- I believe that bus bays/ exit are certainly better described as a 'property bordering' and definitely not 'road intersection', so para 4(a) should be logically applied, and any vehicle exiting the bus lane should thus give way to the main road traffic. (Para 2 can only be applied in this case to legitimize bus lanes/ bays so that only 'privileged vehicles' would have right of passage, for priority use of roads by public/ emergency vehicles and cyclist in single file ).
The result of this legal contradiction can only be more conflict amongst road users as the new law contradicts the existing international agreement. Defendant drivers would bring up this international treaty to argue about the illegitimacy of the new law. (Arguments that can beef up their claim include the lack of signaling/ brusk/ abrupt driving by the bus driver etc.). LTA is dong a disservice to society by perpetuating such conflict amongst road users.

In efficacy:
By its own admission, LTA has admitted the new rule to be less efficacious then the existing bus lane scheme by up to 5% (7% cf 12% ) in total traveling time reductions. ( http://www.onemotori...y_give_way.html cf
http://www.onemotori..._bus_lanes.html )

Practical considerations and controversies.
1) Bicycling is established as an efficient, economical, healthy, clean and sustainable means of personal transportation/ recreation. Its invention preceding that of all motorized transportation, its value to society historically etched. However, due to their slower pace, such mode of transportation has since been relegated to the left most lane on Singapore roads. This new rule is an added inconvenience and adds to the ambiguity about the rights of cyclist on main roads, its development a danger to the lives of all. With this new development, abiding cyclist would now have to breath more toxic fumes emitted by buses; have we forgotten our roots, Singapore is starting to get unhealthy.
2) The existing bus lane rules serve a dual purpose as they are a boon to 'privileged' road users. Emergency vehicles all get their well deserved priority use of roads as a developed society well requires, (cyclist get priority too but must travel in single file). I can imagine police and ambulances getting stuck in jams just because some wise crack at LTA decided that this was a cheap way of 'solving a problem', a stop gap measure I guess.
3) These new rules do not clearly state the rights of buses exiting versus emergency vehicles going straight. Convention defines right of way firstly by vehicular position, vehicular type being the exception (i.e. ALL traffic stops before red lights, emergency vehicles may pass only if oncoming traffic has agreed to stop). The new rule turns convention on its head resulting in a law that requires emergency vehicles to give way to buses, have our priorities been compromised?
4) As a continuation of the above point, another bus going straight would have to give way to a bus exiting the bay since 'give way' would clearly apply legal to all regardless. I cannot therefore understand how this would ultimately save time. If any, such repetitive start-stop driving by all would be a waste of fuel and tyre rubber and detrimental to road surfaces (heaviest vehicles use the left lane), not to mention an increase in driver mental fatigue.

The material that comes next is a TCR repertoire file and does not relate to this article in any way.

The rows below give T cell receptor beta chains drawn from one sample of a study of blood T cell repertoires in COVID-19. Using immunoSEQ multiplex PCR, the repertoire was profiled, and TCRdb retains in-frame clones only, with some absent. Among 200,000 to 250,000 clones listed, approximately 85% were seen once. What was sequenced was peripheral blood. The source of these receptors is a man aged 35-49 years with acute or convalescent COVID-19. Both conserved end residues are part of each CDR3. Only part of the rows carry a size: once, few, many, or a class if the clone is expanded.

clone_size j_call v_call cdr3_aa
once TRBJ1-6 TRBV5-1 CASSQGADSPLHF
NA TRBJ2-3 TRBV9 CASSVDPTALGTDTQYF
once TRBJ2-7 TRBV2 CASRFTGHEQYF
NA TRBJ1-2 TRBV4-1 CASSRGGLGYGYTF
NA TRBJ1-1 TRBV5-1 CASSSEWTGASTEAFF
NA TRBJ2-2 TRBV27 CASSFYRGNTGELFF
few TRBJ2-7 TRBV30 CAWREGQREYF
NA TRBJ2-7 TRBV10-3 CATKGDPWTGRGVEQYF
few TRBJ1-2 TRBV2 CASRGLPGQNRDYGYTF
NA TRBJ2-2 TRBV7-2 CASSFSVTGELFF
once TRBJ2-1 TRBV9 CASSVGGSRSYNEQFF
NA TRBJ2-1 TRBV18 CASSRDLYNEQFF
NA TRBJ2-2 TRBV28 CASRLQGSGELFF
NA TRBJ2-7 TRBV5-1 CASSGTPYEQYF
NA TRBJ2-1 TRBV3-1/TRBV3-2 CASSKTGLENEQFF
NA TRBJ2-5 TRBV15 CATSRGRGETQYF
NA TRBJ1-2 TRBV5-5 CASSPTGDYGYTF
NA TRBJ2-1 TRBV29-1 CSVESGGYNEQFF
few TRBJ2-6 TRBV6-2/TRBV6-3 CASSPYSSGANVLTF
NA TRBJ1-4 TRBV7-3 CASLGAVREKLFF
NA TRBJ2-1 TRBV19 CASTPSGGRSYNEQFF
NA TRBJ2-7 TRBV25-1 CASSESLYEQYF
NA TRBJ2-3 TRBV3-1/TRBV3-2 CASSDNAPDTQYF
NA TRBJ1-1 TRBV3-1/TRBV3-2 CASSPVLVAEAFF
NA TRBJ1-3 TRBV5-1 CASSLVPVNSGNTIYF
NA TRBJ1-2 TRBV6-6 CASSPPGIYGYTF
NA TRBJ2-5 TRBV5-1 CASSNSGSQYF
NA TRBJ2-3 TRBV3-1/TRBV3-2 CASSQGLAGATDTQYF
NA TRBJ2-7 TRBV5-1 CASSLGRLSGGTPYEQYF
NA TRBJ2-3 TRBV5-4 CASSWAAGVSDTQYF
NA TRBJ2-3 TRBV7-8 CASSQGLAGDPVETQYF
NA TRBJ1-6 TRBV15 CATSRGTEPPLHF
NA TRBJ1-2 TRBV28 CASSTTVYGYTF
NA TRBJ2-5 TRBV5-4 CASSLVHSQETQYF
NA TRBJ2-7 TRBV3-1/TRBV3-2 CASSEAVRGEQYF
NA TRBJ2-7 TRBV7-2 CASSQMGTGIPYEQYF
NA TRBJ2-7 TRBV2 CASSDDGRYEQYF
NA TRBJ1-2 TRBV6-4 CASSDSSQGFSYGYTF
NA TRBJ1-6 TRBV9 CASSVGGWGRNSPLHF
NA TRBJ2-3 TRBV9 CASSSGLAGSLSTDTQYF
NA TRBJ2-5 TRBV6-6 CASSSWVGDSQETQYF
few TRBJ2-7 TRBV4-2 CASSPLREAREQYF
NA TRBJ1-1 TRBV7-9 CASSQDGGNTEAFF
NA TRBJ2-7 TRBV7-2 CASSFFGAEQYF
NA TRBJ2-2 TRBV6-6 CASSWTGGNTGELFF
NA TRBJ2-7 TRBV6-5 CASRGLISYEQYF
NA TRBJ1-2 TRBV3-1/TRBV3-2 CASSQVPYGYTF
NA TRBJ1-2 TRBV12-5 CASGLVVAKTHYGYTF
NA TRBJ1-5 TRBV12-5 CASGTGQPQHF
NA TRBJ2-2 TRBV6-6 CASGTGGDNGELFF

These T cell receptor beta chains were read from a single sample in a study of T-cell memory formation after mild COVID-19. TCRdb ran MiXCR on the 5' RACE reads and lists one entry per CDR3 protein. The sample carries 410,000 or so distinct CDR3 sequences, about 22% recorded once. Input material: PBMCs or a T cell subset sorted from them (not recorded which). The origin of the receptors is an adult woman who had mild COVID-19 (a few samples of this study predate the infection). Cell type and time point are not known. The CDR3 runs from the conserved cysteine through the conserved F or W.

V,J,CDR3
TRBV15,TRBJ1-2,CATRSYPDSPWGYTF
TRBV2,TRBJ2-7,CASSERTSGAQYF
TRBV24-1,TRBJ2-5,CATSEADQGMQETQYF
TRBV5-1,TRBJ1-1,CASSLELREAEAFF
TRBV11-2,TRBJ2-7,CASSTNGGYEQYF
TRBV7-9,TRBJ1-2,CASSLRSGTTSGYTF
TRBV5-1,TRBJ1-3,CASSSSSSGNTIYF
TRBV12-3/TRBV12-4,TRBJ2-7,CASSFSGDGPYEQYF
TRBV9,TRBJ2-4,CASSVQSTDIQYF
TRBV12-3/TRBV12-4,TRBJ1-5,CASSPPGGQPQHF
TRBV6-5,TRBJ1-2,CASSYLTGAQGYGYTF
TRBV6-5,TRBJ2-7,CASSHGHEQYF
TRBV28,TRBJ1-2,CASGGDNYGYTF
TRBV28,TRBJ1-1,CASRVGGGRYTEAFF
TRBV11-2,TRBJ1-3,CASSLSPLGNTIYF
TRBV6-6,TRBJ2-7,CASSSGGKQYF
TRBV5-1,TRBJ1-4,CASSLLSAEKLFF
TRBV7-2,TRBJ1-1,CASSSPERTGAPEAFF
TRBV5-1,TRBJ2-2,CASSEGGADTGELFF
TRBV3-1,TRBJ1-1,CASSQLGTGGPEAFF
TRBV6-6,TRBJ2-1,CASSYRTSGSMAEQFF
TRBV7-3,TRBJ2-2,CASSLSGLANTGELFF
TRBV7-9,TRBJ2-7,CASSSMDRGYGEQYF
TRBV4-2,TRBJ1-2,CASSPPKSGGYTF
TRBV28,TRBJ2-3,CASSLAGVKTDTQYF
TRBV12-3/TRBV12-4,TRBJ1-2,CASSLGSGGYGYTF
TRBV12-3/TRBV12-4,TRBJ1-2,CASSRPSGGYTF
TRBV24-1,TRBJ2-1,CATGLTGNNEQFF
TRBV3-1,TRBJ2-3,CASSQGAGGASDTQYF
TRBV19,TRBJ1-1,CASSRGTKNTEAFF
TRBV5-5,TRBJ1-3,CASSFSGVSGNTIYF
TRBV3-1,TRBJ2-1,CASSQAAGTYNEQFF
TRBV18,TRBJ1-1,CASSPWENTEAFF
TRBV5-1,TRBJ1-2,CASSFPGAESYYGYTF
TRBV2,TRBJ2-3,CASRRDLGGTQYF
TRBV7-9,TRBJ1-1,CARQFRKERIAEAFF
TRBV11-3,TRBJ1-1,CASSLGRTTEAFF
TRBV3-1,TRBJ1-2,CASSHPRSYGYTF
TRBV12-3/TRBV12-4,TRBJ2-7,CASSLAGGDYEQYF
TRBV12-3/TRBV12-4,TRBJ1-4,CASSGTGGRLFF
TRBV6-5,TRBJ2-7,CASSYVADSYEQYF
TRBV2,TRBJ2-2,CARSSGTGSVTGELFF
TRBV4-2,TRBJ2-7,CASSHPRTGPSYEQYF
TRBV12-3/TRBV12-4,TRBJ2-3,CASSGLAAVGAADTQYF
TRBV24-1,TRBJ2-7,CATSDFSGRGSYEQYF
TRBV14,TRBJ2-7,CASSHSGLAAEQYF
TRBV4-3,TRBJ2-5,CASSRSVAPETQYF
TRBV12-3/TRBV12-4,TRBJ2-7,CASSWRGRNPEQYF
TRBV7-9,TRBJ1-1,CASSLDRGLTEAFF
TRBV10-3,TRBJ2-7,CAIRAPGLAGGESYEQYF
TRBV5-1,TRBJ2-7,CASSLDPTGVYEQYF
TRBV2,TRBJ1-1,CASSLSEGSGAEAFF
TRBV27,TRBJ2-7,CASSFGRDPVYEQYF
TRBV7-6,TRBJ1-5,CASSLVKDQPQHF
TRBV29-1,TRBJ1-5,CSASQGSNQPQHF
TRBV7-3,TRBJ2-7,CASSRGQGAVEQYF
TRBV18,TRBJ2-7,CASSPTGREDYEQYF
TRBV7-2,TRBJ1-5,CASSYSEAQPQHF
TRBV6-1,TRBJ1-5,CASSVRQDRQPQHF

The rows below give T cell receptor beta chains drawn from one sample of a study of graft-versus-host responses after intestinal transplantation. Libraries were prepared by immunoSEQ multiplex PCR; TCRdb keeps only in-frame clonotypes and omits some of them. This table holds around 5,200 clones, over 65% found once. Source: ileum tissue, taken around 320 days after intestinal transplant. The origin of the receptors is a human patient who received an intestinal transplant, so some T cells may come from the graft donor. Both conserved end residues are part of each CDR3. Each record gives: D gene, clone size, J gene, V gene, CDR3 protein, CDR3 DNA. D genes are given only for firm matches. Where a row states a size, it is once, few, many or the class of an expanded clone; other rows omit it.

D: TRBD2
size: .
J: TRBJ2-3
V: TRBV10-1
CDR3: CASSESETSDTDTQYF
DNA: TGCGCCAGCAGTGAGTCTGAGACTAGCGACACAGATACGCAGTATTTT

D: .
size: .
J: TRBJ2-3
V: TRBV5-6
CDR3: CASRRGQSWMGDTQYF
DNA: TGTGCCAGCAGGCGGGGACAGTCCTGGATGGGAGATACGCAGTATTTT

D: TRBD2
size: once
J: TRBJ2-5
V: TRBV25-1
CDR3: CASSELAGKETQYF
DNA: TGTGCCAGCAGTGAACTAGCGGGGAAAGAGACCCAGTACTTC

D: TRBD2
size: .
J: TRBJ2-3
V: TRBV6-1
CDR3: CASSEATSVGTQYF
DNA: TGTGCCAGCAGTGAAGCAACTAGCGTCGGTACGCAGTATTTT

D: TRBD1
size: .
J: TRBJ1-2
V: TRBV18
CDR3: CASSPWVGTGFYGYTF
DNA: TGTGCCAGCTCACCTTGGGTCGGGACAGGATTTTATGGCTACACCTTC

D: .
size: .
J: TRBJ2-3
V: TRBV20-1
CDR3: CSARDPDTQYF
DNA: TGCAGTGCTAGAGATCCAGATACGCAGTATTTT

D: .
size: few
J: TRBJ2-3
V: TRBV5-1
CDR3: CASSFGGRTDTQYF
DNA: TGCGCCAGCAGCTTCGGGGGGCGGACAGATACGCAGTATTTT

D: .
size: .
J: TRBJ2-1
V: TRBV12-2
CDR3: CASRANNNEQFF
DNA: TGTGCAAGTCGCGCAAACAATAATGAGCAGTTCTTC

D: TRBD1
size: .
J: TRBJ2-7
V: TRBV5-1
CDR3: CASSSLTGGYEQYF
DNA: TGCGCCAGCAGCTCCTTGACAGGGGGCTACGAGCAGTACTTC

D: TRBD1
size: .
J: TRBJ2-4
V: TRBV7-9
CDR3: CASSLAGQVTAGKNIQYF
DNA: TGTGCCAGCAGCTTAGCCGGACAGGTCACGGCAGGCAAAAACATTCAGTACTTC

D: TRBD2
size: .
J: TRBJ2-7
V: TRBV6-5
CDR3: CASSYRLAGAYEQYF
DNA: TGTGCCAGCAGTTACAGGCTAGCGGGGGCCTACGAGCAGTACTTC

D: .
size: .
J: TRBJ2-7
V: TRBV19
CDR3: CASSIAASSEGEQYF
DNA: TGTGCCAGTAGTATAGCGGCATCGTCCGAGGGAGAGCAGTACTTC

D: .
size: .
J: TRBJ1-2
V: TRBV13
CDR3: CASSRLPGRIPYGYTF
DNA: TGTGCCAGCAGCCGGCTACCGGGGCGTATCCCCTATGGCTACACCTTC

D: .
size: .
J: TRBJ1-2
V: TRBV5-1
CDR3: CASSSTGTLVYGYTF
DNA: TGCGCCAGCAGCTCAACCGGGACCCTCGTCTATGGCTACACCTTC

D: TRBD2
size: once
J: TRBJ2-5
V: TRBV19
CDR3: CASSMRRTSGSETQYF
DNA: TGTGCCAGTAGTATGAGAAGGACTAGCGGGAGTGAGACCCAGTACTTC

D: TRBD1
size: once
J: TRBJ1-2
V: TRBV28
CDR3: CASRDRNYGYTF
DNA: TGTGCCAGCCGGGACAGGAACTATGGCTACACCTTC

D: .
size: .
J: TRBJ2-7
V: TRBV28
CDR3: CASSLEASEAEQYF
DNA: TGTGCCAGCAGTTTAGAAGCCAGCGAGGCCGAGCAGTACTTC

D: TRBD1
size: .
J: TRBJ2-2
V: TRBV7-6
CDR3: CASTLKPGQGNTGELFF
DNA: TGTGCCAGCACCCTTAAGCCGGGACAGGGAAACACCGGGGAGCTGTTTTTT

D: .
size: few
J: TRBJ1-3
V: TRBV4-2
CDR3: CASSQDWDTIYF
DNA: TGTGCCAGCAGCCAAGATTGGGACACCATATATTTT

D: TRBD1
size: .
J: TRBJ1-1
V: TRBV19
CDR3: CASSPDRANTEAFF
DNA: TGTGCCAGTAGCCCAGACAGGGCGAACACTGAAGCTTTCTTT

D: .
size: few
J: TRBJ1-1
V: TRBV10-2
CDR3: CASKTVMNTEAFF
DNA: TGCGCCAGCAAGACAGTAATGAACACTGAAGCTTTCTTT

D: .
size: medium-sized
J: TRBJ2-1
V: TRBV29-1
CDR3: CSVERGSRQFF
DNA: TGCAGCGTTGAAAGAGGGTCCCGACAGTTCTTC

5) Buses in bays are fraught with improbabilities. Passengers may suddenly request boarding/ alighting at last minute and buses cannot accelerate too quickly for fear of passenger falling over. Bus lanes are thus a must to ensure a safe, clear and gentle exit from bus bays. The new rules may hasten departure but definitely do not decrease the stress of bus driving. Assuming bus drives who over-exert their right of way are also liable to cause accidents.
6) A heavy vehicle vs bus accident becomes an unsolvable problem, the bus driver claiming he'd signaled, the lorry driver alleging a faulty signal light. The signal light now damaged during to the accident. The hazard of such misunderstandings expected to escalate at night.
7) Unlike all bus lane rules which only apply during peak hours, these new give way rules apply at all hours. Besides a new rule being added confusion, and contradiction, its application during off peak hours might yield little if no benefit for public transport but much hazard and danger for other road users. Also, a 'broken down'/ stationary bus jutting slightly out of the lane would result in much confusion to traffic along the main road, thus resulting in slower travel times overall.

Non enforceability.
Compared to existing bus lane rules, which are enforceable via photographic evidence form bus mounted/ roadside warden camera shots, with the offending vehicle clearly occupying a restricted carriageway. Prosecution for failure to give way under the new scheme however would require concurrent proof a bus intending to exit a bay. Various variables, including speed of the traffic along the main road and the viability of the bus driver's intentions make contested charges a challenge to prosecute.

The existing traffic regulations (signaled/ unsignaled junctions/ pedestrian crossings, ERP gantries, yellow box markings) alone or in tandem with bus lanes (which have other intangible benefits) adequately serve the purposes of expediting public and emergency transportation well. LTA in its current attempt at setting new laws is at best a lame reinvention of the wheel, at worst, a disaster waiting to unravel.

LTA has shown obvious conceit in its haste to declare the trial a success (29April09) (: http://app.lta.gov.s....asp?start=2118 ) , high- handed and cursory; the main parties surveyed seems to only include '200 commuters' and 'public transport operators' (which are almost all public listed companies). I doubt LTA consulted the traffic police departments, cyclist's associations, emergency vehicle and truck/ private bus drivers unions and motor insurers nor the judiciary adequately before implementing these laws.

It's hazards out weighing its intent, this disingenuous 'give way to buses' scheme must quickly be suspended lest more public resources be spent rectifying the social and economic damage that it has caused.

How the scheme works (3july09): http://www.onemotori...ml#MainPar_0007

Existing bus lane rules and timings: http://www.onemotori...ml#MainPar_0062
A1motoring, 22Dec09: Give way to buses at 15 more bus bays: http://motoring.asia...222-187483.html

STOMP 29Aug09: “I gave way to bus -- and got rammed from behind”, http://singaporeseen...rom_behind.html

STOMP 19Aug09: “I am one of many 'victims' unfairly fined $130 under new 'give way to bus' rule ”, http://singaporeseen...o_bus_rule.html

Ver1.0 (this article) posted to REACH web site on 22.8.09. http://app.reach.gov...ts/Default.aspx